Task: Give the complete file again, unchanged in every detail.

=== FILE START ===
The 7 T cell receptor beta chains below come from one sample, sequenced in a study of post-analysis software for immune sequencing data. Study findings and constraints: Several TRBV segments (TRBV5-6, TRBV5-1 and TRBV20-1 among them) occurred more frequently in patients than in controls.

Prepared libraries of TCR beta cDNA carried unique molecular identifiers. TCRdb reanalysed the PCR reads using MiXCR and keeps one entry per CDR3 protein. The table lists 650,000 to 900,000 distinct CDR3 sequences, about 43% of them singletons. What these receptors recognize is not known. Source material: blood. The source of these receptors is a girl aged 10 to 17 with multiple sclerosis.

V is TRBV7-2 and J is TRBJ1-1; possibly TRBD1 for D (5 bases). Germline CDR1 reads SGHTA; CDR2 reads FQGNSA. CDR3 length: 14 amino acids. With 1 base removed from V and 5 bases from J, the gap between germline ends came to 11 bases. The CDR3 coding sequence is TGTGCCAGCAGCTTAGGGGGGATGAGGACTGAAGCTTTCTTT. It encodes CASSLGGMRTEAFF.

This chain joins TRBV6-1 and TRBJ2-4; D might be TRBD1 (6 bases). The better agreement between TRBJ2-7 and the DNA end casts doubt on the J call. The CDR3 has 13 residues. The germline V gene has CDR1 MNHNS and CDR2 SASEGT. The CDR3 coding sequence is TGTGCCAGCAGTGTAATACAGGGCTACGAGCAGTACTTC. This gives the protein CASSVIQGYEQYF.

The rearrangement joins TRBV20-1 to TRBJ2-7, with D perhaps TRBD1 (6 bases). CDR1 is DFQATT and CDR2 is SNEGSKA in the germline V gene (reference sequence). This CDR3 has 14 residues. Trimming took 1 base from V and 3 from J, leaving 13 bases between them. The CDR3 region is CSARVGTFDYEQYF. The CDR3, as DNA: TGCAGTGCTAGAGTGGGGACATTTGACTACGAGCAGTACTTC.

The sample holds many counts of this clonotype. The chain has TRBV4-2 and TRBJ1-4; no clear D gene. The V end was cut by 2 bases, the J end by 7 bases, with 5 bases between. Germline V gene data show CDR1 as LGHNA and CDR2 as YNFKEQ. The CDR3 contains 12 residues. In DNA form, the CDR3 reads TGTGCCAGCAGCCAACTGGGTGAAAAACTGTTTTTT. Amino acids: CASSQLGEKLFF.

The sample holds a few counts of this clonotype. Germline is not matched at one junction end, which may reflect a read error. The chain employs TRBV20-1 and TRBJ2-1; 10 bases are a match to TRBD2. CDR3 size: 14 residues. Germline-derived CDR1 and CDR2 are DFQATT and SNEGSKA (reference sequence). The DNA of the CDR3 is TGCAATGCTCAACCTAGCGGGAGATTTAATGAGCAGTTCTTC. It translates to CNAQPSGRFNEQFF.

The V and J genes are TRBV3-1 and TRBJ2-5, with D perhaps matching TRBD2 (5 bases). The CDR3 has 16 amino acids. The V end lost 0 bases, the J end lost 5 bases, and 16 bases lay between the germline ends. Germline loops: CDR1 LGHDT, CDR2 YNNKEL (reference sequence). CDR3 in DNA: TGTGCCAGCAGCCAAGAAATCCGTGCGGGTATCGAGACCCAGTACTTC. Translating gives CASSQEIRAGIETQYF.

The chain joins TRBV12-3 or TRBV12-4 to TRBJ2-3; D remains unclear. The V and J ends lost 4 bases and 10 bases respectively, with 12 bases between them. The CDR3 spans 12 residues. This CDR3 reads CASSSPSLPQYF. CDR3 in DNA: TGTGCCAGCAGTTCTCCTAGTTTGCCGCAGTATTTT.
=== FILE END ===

The 7 T cell receptor beta chains below come from one sample, sequenced in a study of post-analysis software for immune sequencing data. Study findings and constraints: Several TRBV segments (TRBV5-6, TRBV5-1 and TRBV20-1 among them) occurred more frequently in patients than in controls.

Prepared libraries of TCR beta cDNA carried unique molecular identifiers. TCRdb reanalysed the PCR reads using MiXCR and keeps one entry per CDR3 protein. The table lists 650,000 to 900,000 distinct CDR3 sequences, about 43% of them singletons. What these receptors recognize is not known. Source material: blood. The source of these receptors is a girl aged 10 to 17 with multiple sclerosis.

V is TRBV7-2 and J is TRBJ1-1; possibly TRBD1 for D (5 bases). Germline CDR1 reads SGHTA; CDR2 reads FQGNSA. CDR3 length: 14 amino acids. With 1 base removed from V and 5 bases from J, the gap between germline ends came to 11 bases. The CDR3 coding sequence is TGTGCCAGCAGCTTAGGGGGGATGAGGACTGAAGCTTTCTTT. It encodes CASSLGGMRTEAFF.

This chain joins TRBV6-1 and TRBJ2-4; D might be TRBD1 (6 bases). The better agreement between TRBJ2-7 and the DNA end casts doubt on the J call. The CDR3 has 13 residues. The germline V gene has CDR1 MNHNS and CDR2 SASEGT. The CDR3 coding sequence is TGTGCCAGCAGTGTAATACAGGGCTACGAGCAGTACTTC. This gives the protein CASSVIQGYEQYF.

The rearrangement joins TRBV20-1 to TRBJ2-7, with D perhaps TRBD1 (6 bases). CDR1 is DFQATT and CDR2 is SNEGSKA in the germline V gene (reference sequence). This CDR3 has 14 residues. Trimming took 1 base from V and 3 from J, leaving 13 bases between them. The CDR3 region is CSARVGTFDYEQYF. The CDR3, as DNA: TGCAGTGCTAGAGTGGGGACATTTGACTACGAGCAGTACTTC.

The sample holds many counts of this clonotype. The chain has TRBV4-2 and TRBJ1-4; no clear D gene. The V end was cut by 2 bases, the J end by 7 bases, with 5 bases between. Germline V gene data show CDR1 as LGHNA and CDR2 as YNFKEQ. The CDR3 contains 12 residues. In DNA form, the CDR3 reads TGTGCCAGCAGCCAACTGGGTGAAAAACTGTTTTTT. Amino acids: CASSQLGEKLFF.

The sample holds a few counts of this clonotype. Germline is not matched at one junction end, which may reflect a read error. The chain employs TRBV20-1 and TRBJ2-1; 10 bases are a match to TRBD2. CDR3 size: 14 residues. Germline-derived CDR1 and CDR2 are DFQATT and SNEGSKA (reference sequence). The DNA of the CDR3 is TGCAATGCTCAACCTAGCGGGAGATTTAATGAGCAGTTCTTC. It translates to CNAQPSGRFNEQFF.

The V and J genes are TRBV3-1 and TRBJ2-5, with D perhaps matching TRBD2 (5 bases). The CDR3 has 16 amino acids. The V end lost 0 bases, the J end lost 5 bases, and 16 bases lay between the germline ends. Germline loops: CDR1 LGHDT, CDR2 YNNKEL (reference sequence). CDR3 in DNA: TGTGCCAGCAGCCAAGAAATCCGTGCGGGTATCGAGACCCAGTACTTC. Translating gives CASSQEIRAGIETQYF.

The chain joins TRBV12-3 or TRBV12-4 to TRBJ2-3; D remains unclear. The V and J ends lost 4 bases and 10 bases respectively, with 12 bases between them. The CDR3 spans 12 residues. This CDR3 reads CASSSPSLPQYF. CDR3 in DNA: TGTGCCAGCAGTTCTCCTAGTTTGCCGCAGTATTTT.